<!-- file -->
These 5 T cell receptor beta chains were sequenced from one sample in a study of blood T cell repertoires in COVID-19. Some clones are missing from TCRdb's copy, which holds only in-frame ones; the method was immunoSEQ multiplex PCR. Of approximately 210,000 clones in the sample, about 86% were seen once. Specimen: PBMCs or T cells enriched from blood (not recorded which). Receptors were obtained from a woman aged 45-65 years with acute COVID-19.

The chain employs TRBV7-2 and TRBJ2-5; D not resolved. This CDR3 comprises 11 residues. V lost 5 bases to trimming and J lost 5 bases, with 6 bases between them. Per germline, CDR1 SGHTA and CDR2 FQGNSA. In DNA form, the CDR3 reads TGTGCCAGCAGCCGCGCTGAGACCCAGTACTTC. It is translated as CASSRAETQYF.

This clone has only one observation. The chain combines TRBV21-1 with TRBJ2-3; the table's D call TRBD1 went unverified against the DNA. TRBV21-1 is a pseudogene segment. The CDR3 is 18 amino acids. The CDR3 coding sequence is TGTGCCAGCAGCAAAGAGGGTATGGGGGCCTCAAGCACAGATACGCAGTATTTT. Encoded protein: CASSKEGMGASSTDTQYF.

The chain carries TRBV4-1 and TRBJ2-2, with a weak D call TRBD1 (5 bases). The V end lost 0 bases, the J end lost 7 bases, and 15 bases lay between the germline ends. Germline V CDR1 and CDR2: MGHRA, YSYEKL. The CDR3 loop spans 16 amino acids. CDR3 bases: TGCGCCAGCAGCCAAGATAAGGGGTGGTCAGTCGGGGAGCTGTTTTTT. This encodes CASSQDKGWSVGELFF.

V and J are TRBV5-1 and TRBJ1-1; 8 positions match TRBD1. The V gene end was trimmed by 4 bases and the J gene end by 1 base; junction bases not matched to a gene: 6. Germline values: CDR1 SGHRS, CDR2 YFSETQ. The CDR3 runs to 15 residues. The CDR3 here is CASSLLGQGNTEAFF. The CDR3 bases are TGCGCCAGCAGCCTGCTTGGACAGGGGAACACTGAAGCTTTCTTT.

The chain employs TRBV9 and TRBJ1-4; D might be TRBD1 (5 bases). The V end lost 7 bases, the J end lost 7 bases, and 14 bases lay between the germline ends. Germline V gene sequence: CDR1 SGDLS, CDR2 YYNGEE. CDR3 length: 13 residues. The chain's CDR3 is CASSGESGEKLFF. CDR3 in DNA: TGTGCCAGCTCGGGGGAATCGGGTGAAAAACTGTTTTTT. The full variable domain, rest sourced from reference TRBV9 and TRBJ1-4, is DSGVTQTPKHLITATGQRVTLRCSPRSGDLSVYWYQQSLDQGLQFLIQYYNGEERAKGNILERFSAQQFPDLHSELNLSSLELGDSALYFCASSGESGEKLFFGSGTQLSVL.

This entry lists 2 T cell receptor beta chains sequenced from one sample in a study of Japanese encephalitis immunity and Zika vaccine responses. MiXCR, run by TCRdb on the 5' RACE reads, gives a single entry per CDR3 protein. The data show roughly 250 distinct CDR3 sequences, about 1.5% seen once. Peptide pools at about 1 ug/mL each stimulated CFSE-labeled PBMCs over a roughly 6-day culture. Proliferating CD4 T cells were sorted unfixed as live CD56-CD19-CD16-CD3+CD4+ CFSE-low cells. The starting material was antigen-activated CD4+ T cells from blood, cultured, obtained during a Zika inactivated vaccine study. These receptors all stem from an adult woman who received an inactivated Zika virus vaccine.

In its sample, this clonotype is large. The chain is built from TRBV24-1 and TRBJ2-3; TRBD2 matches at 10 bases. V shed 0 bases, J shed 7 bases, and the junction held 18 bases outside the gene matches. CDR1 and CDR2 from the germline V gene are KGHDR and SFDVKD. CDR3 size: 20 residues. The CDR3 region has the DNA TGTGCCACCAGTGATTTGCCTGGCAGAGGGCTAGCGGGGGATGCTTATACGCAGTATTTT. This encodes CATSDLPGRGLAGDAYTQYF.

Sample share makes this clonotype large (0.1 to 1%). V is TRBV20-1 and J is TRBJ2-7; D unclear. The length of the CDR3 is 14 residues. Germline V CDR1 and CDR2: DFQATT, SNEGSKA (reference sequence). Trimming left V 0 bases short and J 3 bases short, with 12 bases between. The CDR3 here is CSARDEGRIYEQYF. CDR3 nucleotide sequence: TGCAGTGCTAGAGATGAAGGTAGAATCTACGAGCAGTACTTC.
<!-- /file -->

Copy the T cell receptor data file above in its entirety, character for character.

These 5 T cell receptor beta chains were sequenced from one sample in a study of blood T cell repertoires in COVID-19. Some clones are missing from TCRdb's copy, which holds only in-frame ones; the method was immunoSEQ multiplex PCR. Of approximately 210,000 clones in the sample, about 86% were seen once. Specimen: PBMCs or T cells enriched from blood (not recorded which). Receptors were obtained from a woman aged 45-65 years with acute COVID-19.

The chain employs TRBV7-2 and TRBJ2-5; D not resolved. This CDR3 comprises 11 residues. V lost 5 bases to trimming and J lost 5 bases, with 6 bases between them. Per germline, CDR1 SGHTA and CDR2 FQGNSA. In DNA form, the CDR3 reads TGTGCCAGCAGCCGCGCTGAGACCCAGTACTTC. It is translated as CASSRAETQYF.

This clone has only one observation. The chain combines TRBV21-1 with TRBJ2-3; the table's D call TRBD1 went unverified against the DNA. TRBV21-1 is a pseudogene segment. The CDR3 is 18 amino acids. The CDR3 coding sequence is TGTGCCAGCAGCAAAGAGGGTATGGGGGCCTCAAGCACAGATACGCAGTATTTT. Encoded protein: CASSKEGMGASSTDTQYF.

The chain carries TRBV4-1 and TRBJ2-2, with a weak D call TRBD1 (5 bases). The V end lost 0 bases, the J end lost 7 bases, and 15 bases lay between the germline ends. Germline V CDR1 and CDR2: MGHRA, YSYEKL. The CDR3 loop spans 16 amino acids. CDR3 bases: TGCGCCAGCAGCCAAGATAAGGGGTGGTCAGTCGGGGAGCTGTTTTTT. This encodes CASSQDKGWSVGELFF.

V and J are TRBV5-1 and TRBJ1-1; 8 positions match TRBD1. The V gene end was trimmed by 4 bases and the J gene end by 1 base; junction bases not matched to a gene: 6. Germline values: CDR1 SGHRS, CDR2 YFSETQ. The CDR3 runs to 15 residues. The CDR3 here is CASSLLGQGNTEAFF. The CDR3 bases are TGCGCCAGCAGCCTGCTTGGACAGGGGAACACTGAAGCTTTCTTT.

The chain employs TRBV9 and TRBJ1-4; D might be TRBD1 (5 bases). The V end lost 7 bases, the J end lost 7 bases, and 14 bases lay between the germline ends. Germline V gene sequence: CDR1 SGDLS, CDR2 YYNGEE. CDR3 length: 13 residues. The chain's CDR3 is CASSGESGEKLFF. CDR3 in DNA: TGTGCCAGCTCGGGGGAATCGGGTGAAAAACTGTTTTTT. The full variable domain, rest sourced from reference TRBV9 and TRBJ1-4, is DSGVTQTPKHLITATGQRVTLRCSPRSGDLSVYWYQQSLDQGLQFLIQYYNGEERAKGNILERFSAQQFPDLHSELNLSSLELGDSALYFCASSGESGEKLFFGSGTQLSVL.

This entry lists 2 T cell receptor beta chains sequenced from one sample in a study of Japanese encephalitis immunity and Zika vaccine responses. MiXCR, run by TCRdb on the 5' RACE reads, gives a single entry per CDR3 protein. The data show roughly 250 distinct CDR3 sequences, about 1.5% seen once. Peptide pools at about 1 ug/mL each stimulated CFSE-labeled PBMCs over a roughly 6-day culture. Proliferating CD4 T cells were sorted unfixed as live CD56-CD19-CD16-CD3+CD4+ CFSE-low cells. The starting material was antigen-activated CD4+ T cells from blood, cultured, obtained during a Zika inactivated vaccine study. These receptors all stem from an adult woman who received an inactivated Zika virus vaccine.

In its sample, this clonotype is large. The chain is built from TRBV24-1 and TRBJ2-3; TRBD2 matches at 10 bases. V shed 0 bases, J shed 7 bases, and the junction held 18 bases outside the gene matches. CDR1 and CDR2 from the germline V gene are KGHDR and SFDVKD. CDR3 size: 20 residues. The CDR3 region has the DNA TGTGCCACCAGTGATTTGCCTGGCAGAGGGCTAGCGGGGGATGCTTATACGCAGTATTTT. This encodes CATSDLPGRGLAGDAYTQYF.

Sample share makes this clonotype large (0.1 to 1%). V is TRBV20-1 and J is TRBJ2-7; D unclear. The length of the CDR3 is 14 residues. Germline V CDR1 and CDR2: DFQATT, SNEGSKA (reference sequence). Trimming left V 0 bases short and J 3 bases short, with 12 bases between. The CDR3 here is CSARDEGRIYEQYF. CDR3 nucleotide sequence: TGCAGTGCTAGAGATGAAGGTAGAATCTACGAGCAGTACTTC.